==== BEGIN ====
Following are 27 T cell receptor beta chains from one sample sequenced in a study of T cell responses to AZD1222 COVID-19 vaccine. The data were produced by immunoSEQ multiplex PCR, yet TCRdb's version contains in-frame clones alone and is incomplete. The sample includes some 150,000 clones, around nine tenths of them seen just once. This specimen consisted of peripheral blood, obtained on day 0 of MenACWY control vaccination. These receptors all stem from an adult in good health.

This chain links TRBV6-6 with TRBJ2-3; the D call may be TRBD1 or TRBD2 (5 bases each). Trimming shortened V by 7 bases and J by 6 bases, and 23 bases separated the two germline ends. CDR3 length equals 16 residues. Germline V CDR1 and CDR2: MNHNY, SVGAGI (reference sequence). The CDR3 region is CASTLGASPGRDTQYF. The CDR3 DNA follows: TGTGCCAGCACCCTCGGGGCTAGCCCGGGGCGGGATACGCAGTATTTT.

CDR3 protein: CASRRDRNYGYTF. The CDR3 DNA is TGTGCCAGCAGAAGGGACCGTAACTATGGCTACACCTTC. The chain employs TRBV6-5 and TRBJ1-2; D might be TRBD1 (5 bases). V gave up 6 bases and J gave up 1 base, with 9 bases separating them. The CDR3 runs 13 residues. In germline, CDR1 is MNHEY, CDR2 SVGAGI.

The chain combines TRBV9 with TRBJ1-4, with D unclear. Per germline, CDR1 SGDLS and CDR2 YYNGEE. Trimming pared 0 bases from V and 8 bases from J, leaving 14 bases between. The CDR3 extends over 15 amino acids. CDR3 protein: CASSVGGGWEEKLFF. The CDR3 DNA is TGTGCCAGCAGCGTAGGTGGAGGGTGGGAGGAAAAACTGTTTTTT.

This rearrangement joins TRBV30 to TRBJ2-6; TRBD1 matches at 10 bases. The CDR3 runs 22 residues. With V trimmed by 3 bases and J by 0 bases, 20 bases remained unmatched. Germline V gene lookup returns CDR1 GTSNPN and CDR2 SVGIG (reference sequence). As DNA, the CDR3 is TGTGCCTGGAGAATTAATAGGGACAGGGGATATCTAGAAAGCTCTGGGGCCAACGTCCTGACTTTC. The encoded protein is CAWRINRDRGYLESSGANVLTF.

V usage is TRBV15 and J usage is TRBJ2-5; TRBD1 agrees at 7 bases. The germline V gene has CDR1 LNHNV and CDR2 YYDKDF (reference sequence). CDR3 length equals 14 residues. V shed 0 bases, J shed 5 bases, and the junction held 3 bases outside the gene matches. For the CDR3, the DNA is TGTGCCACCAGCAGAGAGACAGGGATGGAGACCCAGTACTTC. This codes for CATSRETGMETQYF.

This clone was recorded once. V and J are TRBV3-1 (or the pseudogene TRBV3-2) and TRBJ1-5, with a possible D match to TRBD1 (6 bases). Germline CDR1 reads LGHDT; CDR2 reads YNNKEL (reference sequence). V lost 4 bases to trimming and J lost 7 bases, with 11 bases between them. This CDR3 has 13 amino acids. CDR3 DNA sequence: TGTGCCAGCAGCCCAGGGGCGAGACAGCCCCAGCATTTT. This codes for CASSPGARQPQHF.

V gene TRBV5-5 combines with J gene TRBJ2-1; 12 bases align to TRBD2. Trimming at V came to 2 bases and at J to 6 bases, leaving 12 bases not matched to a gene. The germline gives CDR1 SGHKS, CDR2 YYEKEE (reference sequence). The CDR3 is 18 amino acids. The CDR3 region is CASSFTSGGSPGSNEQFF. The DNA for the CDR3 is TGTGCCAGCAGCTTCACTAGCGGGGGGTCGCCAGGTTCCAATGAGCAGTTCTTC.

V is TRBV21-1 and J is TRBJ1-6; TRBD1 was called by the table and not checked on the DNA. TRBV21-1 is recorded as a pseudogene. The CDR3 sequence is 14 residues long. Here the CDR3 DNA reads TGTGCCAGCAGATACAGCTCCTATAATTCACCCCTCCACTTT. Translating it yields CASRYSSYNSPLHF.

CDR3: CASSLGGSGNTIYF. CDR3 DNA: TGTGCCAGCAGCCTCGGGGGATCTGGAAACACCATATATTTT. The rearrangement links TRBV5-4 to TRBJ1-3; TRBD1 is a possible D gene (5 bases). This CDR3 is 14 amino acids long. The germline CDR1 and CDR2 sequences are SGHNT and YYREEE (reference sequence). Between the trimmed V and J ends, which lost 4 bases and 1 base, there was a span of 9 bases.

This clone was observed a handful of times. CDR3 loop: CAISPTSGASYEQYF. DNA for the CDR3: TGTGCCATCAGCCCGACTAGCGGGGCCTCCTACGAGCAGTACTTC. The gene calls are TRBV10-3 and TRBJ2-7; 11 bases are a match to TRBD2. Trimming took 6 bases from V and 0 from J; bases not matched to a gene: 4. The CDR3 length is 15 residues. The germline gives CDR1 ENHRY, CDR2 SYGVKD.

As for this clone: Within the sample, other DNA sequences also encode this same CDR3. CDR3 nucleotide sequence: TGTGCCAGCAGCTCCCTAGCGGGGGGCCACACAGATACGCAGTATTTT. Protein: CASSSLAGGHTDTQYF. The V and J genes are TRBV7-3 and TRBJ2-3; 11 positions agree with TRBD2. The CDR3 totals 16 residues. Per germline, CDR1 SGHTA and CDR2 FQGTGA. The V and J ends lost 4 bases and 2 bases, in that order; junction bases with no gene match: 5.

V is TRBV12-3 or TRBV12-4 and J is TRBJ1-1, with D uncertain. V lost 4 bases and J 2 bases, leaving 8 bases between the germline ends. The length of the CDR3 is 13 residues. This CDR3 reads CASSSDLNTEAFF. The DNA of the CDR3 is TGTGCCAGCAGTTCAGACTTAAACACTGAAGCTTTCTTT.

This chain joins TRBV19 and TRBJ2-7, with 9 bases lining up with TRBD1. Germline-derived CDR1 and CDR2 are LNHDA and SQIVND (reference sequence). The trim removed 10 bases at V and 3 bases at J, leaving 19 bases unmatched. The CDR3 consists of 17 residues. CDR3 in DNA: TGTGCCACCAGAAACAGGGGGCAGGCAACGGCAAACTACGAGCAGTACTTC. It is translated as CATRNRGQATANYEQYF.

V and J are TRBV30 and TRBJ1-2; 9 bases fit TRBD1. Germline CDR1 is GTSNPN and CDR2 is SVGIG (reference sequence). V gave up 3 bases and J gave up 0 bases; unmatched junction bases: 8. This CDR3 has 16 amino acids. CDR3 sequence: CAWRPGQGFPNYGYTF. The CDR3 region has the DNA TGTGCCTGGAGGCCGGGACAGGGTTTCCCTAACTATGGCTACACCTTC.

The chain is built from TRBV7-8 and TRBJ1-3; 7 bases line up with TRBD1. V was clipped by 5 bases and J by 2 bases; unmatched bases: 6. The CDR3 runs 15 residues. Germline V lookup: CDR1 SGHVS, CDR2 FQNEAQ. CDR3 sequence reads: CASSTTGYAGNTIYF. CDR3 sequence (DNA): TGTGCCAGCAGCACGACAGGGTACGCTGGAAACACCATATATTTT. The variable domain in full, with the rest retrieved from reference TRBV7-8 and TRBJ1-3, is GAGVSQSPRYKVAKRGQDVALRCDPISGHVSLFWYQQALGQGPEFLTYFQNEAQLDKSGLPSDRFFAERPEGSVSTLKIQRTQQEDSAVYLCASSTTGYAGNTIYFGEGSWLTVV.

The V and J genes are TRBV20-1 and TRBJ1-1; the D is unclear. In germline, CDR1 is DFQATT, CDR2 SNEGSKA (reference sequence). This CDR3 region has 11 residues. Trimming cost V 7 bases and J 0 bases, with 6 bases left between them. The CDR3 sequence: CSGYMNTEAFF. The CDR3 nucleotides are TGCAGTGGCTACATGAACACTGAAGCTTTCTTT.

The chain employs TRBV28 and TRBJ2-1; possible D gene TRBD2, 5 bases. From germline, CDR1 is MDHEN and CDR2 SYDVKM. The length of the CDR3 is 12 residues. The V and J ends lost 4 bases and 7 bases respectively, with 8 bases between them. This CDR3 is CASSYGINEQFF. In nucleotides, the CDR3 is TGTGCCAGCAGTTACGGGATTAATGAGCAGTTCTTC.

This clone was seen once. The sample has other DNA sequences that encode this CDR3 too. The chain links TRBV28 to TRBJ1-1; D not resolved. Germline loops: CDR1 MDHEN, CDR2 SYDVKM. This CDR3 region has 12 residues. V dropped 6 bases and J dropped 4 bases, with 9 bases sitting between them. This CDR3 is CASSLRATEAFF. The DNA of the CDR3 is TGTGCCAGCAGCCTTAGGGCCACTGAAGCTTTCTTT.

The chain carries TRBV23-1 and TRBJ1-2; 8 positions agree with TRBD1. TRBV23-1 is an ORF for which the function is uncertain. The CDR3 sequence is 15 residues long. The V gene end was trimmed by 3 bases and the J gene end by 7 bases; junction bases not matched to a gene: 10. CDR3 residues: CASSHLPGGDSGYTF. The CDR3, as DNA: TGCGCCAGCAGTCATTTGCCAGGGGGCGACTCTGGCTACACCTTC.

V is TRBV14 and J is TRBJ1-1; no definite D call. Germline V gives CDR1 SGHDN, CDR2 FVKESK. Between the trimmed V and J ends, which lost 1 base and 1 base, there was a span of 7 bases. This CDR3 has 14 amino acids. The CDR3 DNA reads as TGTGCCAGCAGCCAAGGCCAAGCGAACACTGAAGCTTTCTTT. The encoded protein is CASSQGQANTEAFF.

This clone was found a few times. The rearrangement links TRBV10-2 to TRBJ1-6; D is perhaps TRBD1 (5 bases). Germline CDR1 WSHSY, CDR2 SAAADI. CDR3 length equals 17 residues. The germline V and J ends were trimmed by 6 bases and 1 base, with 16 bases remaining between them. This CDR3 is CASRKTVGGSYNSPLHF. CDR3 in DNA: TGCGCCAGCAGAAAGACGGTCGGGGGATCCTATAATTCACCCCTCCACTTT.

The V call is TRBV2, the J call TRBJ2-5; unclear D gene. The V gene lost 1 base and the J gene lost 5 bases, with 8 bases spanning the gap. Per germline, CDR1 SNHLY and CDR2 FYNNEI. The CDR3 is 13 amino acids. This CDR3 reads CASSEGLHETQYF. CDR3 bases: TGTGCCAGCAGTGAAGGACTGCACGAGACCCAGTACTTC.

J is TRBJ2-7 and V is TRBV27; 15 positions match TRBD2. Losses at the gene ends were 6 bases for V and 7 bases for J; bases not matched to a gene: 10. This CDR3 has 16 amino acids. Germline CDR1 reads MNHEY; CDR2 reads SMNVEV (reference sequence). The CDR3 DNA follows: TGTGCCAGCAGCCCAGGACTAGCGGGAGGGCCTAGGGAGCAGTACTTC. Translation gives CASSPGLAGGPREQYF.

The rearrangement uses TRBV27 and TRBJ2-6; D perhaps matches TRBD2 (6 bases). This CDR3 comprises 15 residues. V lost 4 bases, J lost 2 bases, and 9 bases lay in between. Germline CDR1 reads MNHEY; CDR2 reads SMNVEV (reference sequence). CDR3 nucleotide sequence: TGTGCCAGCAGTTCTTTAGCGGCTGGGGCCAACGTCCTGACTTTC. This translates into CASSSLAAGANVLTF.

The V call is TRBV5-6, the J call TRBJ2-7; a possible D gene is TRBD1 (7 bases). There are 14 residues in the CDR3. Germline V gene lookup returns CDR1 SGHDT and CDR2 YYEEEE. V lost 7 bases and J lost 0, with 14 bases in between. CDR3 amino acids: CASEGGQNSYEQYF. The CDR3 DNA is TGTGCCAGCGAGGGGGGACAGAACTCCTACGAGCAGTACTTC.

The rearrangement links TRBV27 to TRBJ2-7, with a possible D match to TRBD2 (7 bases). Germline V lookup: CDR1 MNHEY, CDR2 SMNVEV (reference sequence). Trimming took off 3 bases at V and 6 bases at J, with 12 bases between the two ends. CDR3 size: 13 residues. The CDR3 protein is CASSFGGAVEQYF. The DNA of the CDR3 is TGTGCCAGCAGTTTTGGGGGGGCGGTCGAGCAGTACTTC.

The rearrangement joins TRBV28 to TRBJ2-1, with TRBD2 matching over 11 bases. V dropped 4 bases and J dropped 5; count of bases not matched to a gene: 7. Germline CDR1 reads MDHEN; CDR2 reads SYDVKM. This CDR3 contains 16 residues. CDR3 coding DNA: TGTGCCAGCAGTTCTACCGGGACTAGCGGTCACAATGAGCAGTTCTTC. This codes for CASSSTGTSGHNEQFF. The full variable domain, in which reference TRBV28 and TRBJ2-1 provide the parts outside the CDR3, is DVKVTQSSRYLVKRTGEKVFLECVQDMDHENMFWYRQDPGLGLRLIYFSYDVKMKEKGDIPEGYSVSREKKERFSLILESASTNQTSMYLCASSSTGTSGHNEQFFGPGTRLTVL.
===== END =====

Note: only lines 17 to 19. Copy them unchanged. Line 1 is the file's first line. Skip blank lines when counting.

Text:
The V and J genes are TRBV20-1 and TRBJ1-1; the D is unclear. In germline, CDR1 is DFQATT, CDR2 SNEGSKA (reference sequence). This CDR3 region has 11 residues. Trimming cost V 7 bases and J 0 bases, with 6 bases left between them. The CDR3 sequence: CSGYMNTEAFF. The CDR3 nucleotides are TGCAGTGGCTACATGAACACTGAAGCTTTCTTT.

The chain employs TRBV28 and TRBJ2-1; possible D gene TRBD2, 5 bases. From germline, CDR1 is MDHEN and CDR2 SYDVKM. The length of the CDR3 is 12 residues. The V and J ends lost 4 bases and 7 bases respectively, with 8 bases between them. This CDR3 is CASSYGINEQFF. In nucleotides, the CDR3 is TGTGCCAGCAGTTACGGGATTAATGAGCAGTTCTTC.

This clone was seen once. The sample has other DNA sequences that encode this CDR3 too. The chain links TRBV28 to TRBJ1-1; D not resolved. Germline loops: CDR1 MDHEN, CDR2 SYDVKM. This CDR3 region has 12 residues. V dropped 6 bases and J dropped 4 bases, with 9 bases sitting between them. This CDR3 is CASSLRATEAFF. The DNA of the CDR3 is TGTGCCAGCAGCCTTAGGGCCACTGAAGCTTTCTTT.